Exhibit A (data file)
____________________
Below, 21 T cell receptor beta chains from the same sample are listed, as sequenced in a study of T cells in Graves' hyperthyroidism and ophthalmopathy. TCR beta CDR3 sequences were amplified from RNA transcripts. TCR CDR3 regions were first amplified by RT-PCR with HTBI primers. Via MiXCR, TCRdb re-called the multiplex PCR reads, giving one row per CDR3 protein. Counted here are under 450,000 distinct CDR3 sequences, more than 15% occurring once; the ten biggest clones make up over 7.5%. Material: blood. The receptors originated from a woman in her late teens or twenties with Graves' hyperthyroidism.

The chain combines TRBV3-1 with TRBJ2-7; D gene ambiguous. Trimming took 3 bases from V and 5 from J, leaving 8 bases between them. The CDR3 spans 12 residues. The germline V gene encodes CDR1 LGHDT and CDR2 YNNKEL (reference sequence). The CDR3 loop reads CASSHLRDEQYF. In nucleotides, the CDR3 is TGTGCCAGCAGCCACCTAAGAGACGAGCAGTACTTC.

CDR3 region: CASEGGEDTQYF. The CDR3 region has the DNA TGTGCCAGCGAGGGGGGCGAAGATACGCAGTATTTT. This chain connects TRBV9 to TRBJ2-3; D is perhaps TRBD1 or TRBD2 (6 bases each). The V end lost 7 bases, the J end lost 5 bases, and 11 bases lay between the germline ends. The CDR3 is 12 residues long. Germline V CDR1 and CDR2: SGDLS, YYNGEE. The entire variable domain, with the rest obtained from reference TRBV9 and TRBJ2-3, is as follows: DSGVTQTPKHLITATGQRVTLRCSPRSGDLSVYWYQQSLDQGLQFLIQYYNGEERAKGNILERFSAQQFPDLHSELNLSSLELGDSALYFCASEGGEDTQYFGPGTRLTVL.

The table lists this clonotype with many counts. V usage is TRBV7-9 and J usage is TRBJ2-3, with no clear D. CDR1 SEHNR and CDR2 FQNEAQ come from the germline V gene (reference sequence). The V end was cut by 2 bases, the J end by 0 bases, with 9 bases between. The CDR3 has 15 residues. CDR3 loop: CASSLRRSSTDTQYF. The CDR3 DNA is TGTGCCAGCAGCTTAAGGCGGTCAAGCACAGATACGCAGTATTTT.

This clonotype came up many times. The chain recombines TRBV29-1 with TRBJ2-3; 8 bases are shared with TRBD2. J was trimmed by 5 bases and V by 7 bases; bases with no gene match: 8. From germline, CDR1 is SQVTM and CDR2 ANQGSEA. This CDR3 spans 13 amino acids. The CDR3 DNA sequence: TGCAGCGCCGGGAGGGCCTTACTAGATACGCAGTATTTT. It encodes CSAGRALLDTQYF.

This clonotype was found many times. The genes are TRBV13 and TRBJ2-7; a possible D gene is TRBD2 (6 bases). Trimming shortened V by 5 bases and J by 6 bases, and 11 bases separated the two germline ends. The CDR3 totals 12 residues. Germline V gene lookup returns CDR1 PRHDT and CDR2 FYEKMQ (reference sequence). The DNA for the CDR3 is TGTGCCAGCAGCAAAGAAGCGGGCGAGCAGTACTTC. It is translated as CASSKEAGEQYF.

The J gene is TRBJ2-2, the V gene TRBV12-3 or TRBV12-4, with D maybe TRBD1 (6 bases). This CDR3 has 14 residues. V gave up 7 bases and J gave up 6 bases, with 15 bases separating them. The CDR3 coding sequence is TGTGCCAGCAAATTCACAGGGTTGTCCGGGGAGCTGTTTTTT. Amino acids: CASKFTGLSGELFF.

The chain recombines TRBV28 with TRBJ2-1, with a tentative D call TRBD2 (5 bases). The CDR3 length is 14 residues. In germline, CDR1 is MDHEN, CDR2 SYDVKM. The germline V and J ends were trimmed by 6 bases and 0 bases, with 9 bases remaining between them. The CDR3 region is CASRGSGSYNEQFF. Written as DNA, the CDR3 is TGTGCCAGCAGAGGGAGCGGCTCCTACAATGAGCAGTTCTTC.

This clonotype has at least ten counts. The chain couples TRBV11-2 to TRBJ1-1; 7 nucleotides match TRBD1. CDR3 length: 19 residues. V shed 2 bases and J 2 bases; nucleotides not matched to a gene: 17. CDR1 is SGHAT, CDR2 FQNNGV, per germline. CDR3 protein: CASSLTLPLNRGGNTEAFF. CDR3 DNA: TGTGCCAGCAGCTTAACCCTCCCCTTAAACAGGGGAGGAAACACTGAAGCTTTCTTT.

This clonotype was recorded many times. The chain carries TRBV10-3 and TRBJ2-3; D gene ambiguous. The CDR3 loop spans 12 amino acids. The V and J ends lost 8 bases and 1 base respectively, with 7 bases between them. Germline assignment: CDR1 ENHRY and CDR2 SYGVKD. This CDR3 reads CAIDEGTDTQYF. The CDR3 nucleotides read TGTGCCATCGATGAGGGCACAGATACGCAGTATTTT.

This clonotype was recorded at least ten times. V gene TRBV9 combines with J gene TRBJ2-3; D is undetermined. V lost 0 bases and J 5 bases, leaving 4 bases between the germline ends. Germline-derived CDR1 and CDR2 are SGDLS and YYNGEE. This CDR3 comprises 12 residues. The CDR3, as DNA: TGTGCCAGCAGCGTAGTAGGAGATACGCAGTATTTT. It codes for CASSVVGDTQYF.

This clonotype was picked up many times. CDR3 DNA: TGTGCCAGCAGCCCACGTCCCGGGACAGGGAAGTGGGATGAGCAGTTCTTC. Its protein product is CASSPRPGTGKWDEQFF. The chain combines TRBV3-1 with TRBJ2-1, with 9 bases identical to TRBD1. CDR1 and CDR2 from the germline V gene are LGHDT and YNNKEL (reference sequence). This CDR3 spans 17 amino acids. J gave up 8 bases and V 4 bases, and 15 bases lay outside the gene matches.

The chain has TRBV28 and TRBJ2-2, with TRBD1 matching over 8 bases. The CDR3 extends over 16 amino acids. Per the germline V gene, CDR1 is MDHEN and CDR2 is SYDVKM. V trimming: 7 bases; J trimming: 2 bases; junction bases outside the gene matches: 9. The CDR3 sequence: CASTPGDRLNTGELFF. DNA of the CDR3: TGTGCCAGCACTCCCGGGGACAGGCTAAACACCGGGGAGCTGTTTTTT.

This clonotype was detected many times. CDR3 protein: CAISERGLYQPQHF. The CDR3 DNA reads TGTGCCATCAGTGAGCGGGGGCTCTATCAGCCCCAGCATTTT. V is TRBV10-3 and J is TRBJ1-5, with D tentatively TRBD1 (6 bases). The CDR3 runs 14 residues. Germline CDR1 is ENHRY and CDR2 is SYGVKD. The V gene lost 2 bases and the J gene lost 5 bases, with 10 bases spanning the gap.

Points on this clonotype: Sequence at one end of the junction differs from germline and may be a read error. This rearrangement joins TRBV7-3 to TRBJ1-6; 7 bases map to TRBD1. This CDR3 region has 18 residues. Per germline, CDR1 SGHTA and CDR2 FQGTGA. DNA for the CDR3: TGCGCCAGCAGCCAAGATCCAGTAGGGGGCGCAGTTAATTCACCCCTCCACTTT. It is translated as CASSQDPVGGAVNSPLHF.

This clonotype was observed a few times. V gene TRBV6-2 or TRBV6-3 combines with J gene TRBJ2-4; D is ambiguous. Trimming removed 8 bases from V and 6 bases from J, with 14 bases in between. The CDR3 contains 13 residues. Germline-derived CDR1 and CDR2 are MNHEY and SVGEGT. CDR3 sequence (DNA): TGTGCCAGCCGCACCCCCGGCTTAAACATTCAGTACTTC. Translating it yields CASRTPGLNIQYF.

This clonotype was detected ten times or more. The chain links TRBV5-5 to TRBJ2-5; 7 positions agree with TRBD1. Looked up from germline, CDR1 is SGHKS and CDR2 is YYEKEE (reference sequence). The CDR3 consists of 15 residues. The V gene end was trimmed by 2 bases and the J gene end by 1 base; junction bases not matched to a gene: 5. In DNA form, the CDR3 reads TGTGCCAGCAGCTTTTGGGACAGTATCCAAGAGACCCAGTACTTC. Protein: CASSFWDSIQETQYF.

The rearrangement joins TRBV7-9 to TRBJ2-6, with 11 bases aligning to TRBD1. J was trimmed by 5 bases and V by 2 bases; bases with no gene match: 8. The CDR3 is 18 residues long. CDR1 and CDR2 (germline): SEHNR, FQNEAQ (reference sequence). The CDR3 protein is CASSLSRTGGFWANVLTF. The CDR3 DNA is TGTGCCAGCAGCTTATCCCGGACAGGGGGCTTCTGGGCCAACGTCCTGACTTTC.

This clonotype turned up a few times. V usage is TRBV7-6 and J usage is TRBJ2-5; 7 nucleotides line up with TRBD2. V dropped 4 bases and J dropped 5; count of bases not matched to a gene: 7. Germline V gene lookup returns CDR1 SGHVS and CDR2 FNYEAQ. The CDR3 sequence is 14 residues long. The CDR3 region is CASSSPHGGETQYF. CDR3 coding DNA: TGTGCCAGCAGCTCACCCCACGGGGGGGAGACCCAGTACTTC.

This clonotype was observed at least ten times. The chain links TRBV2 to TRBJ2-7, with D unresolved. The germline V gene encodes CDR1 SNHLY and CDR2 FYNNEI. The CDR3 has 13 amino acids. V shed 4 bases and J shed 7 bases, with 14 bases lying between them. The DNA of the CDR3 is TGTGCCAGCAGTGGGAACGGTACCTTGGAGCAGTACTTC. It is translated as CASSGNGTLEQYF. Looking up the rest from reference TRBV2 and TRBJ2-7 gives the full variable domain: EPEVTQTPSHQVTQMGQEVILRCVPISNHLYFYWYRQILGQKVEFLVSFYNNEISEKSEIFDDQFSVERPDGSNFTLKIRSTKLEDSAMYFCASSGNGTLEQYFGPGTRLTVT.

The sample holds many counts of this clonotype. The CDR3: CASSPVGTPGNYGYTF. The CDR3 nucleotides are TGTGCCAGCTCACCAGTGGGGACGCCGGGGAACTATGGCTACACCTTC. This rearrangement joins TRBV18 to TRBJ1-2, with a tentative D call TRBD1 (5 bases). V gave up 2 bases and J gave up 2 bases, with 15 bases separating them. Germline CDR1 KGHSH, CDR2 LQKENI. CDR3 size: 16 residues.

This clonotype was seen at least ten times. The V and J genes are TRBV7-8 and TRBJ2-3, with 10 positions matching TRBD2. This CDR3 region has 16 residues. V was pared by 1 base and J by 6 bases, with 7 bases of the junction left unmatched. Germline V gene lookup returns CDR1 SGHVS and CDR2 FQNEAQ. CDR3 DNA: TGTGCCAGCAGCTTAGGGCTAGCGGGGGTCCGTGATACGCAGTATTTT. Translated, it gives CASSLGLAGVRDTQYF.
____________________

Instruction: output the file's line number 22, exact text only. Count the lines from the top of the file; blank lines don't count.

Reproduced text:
This clonotype was seen at least ten times. The V and J genes are TRBV7-8 and TRBJ2-3, with 10 positions matching TRBD2. This CDR3 region has 16 residues. V was pared by 1 base and J by 6 bases, with 7 bases of the junction left unmatched. Germline V gene lookup returns CDR1 SGHVS and CDR2 FQNEAQ. CDR3 DNA: TGTGCCAGCAGCTTAGGGCTAGCGGGGGTCCGTGATACGCAGTATTTT. Translated, it gives CASSLGLAGVRDTQYF.